Blow blow thou winter wind

June 10, 2018

It’s the day that lives in infamy, y’all.

For me, June 10 marks the golden anniversary of something hurtling from the east to the west, landing in something of a cataclysm. And that something is a small boy. And that small boy is me.

This might seem meaningless, and I’m aware this is the third entry in a row that might be described as a personal essay. But frame it as The Making of a Musical Writer and perhaps you’ll find some useful insights. I’m going to talk about the worst day of my life in a way that doesn’t involve self-pity; when I’m writing a musical, I see to it that characters never pity themselves. When those ultra-serious Eurotrash shows do that, I always have to stifle a giggle. And when you read a blog, you’re free to giggle out loud: I’m not going to hear it.

Untimely plucked from his natural environs, the lifelong Manhattanite was plopped in the lap of Southern California luxury, and viewed it as a fate worse than death. Dad got a too-good-to-pass-up job with Universal, and I got to know his black glass office building. It was square. Why? In Manhattan, you build to the shape of your lot. This was the only tower in Universal City, the large lot owned by the studio. No rationale for it being square, or black; or was I just looking for things to hate about the place?

In those days, the Universal City Studios Tour was – wait for it – an actual tour. Trams drove you around the lot and everyone got out to see Lana Turner’s dressing room. The guide proudly pointed out a familiar sight: the bridge from which Shirley MacLaine gets pushed into the water at the beginning of Sweet Charity.

Hey, wait a minute! I know that bridge. I played on that bridge. That bridge is mine, back home in Central Park, my personal property. And here they’ve constructed a replica, to fool the world. And so I thought of Hollywoodsmen as counterfeits, convincing the world they’re seeing New York – my New York – when they’re not.

Five days before our one-way flight landed in Los Angeles, something truly devastating occurred there. As a little kid, I followed the presidential race with the intensity of a sports nut twice my age. All my little kid hopes and dreams rested on RFK. LBJ (took the IRT…) had mucked up the good work of the JFK administration by miring us in Vietnam and I just knew that it would take my Senator, the slain hero’s brother, to set the country right again. That morning, I got up early to read the election results in the Times: a banner headline proclaimed good news! My idol had won. The morning edition had published too soon to report that Bobby Kennedy had been killed right after his victory speech. My parents woke to deliver the sad truth. Now, my mother had a college friend who’d settled in Dallas, and she’d long wondered how anyone could live in the city where a Kennedy had been shot. We all learned, the hard way, starting on the day that lives in infamy.

Kids bullied me. For my impenetrable New York accent. For rooting for the Mets. For liking to read. I got the idea that none of my miseries would have plagued me had we remained in New York. And so, perhaps as a defense mechanism, my heart stayed in New York. I continued to read The New York Times, and particularly enjoyed Walter Kerr’s think pieces on Broadway shows. I wish I had a picture of my bulletin board from childhood, because it symbolizes my obsessive connection with New York theatre. I took tacks and yarn and mapped the streets around Times Square. Then I cut out colored cardstock in the shapes of every Broadway Theatre, placing them on the board. Finally, I tacked on little marquis signs showing the names of the show currently playing there. But you all did the same, I’m sure.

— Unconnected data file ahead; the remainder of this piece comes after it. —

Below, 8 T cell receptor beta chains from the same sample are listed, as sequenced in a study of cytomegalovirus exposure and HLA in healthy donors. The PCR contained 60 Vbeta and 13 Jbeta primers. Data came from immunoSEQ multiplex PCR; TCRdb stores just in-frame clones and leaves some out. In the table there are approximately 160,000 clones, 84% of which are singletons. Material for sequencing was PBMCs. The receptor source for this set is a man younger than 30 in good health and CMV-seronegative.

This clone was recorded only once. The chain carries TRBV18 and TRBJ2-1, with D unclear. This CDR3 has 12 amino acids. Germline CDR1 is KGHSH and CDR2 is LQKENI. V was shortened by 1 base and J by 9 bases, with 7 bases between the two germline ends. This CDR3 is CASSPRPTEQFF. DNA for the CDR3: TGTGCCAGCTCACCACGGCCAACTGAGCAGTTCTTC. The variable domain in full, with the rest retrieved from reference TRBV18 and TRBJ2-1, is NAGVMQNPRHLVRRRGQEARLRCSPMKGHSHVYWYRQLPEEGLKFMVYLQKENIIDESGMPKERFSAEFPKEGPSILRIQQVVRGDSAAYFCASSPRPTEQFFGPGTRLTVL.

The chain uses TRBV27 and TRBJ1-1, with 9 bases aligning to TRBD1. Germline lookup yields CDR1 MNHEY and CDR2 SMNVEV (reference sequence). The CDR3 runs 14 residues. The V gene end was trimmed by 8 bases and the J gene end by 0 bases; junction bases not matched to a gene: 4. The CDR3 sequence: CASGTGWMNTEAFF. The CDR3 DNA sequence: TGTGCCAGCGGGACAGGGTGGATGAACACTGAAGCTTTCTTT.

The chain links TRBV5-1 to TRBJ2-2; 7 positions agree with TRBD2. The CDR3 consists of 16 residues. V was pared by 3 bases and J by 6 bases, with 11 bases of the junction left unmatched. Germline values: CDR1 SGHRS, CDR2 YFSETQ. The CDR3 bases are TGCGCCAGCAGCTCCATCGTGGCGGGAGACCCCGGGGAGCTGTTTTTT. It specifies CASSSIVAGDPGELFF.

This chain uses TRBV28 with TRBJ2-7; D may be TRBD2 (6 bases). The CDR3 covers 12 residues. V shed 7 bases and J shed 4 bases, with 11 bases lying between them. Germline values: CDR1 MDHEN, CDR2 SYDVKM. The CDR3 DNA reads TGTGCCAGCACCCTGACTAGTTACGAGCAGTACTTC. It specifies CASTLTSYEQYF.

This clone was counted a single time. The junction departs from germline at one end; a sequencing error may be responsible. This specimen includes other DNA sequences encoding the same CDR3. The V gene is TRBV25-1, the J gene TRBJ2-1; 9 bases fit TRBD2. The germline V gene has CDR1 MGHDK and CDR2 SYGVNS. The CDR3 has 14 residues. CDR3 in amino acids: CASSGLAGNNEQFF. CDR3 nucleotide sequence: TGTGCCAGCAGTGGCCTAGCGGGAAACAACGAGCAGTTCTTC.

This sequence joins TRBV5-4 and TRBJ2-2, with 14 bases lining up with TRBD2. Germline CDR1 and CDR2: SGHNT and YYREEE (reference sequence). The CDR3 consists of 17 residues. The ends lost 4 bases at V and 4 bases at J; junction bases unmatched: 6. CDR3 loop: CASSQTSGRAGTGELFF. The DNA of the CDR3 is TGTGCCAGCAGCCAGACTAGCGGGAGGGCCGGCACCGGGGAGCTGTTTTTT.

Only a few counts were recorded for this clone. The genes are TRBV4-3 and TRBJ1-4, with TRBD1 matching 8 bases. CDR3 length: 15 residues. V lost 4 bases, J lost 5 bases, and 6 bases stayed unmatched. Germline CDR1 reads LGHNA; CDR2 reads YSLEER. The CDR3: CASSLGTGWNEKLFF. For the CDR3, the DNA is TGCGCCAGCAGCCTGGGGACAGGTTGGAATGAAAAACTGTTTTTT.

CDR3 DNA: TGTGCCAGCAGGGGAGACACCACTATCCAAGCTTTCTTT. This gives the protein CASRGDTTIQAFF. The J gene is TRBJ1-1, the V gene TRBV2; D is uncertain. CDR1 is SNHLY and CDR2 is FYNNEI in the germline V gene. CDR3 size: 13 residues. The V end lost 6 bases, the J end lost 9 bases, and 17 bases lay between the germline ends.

Eventually, at the age of 16, I got to visit the actual brick and limestone and wrought-iron version of that creation on my wall: I spent 13 days back home, and saw 17 shows. A Chorus Line, Chicago (the original with Gwen, Chita, and Jerry), Streamers, Equus, Pippin and Godspell. Was the intermission of the last one my first cup of wine or my first time on a Broadway stage, or both? I was just reunited with my scrapbook from the trip, containing all the playbills. I wrote notes using the calligrapher’s pen I’d been given to write music with. I don’t know which makes me sound older, that, or the $12 ticket stub for my orchestra seat to A Chorus Line.

It was abundantly clear to me and everyone who knew me that I needed to be in New York; it was the only place I could thrive. And two years later I moved back, for college. There, I immediately had something of a rude awakening when I discovered that my classmates from the east coast had all read the Iliad and the Odyssey in high school. What did my California A.P. English course have me read instead? A tome called Zen and the Art of Motorcycle Maintenance. I’m not going to say the insufficiency of a California education is my Achilles heel; I’ll just say “rivet masterlink.” (Just yanking your chain.)

So there’s the context for my unusual Golden State antipathy. (Most residents like it.) And why I always said I’d never want to raise a child in the West. But, reading this over, I see that my connection to New York theatre was somehow solidified by being away from New York theatre, for an important ten years in my development. I survived the away-time, and can take the attitude of many a war veteran: Sure, it was a tough decade, in hell, but ultimately it made me stronger.

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Snuggling

June 3, 2018

Let’s start at the very beginning

Today’s our meetaversary. 21 years ago, I opened my door and there was this beautiful young person, possessed of a glorious sense of humor, a powerfully mellifluous voice, a mind that goes a thousand miles a minute, and, as I soon discovered, a splendiferous kisser. This was a watershed moment for me, a transition from my most-accustomed state – abject loneliness – to lifelong companionship that could be counted upon. And I went from a musical-writer who spent his time imagining love to an inspired one, living it.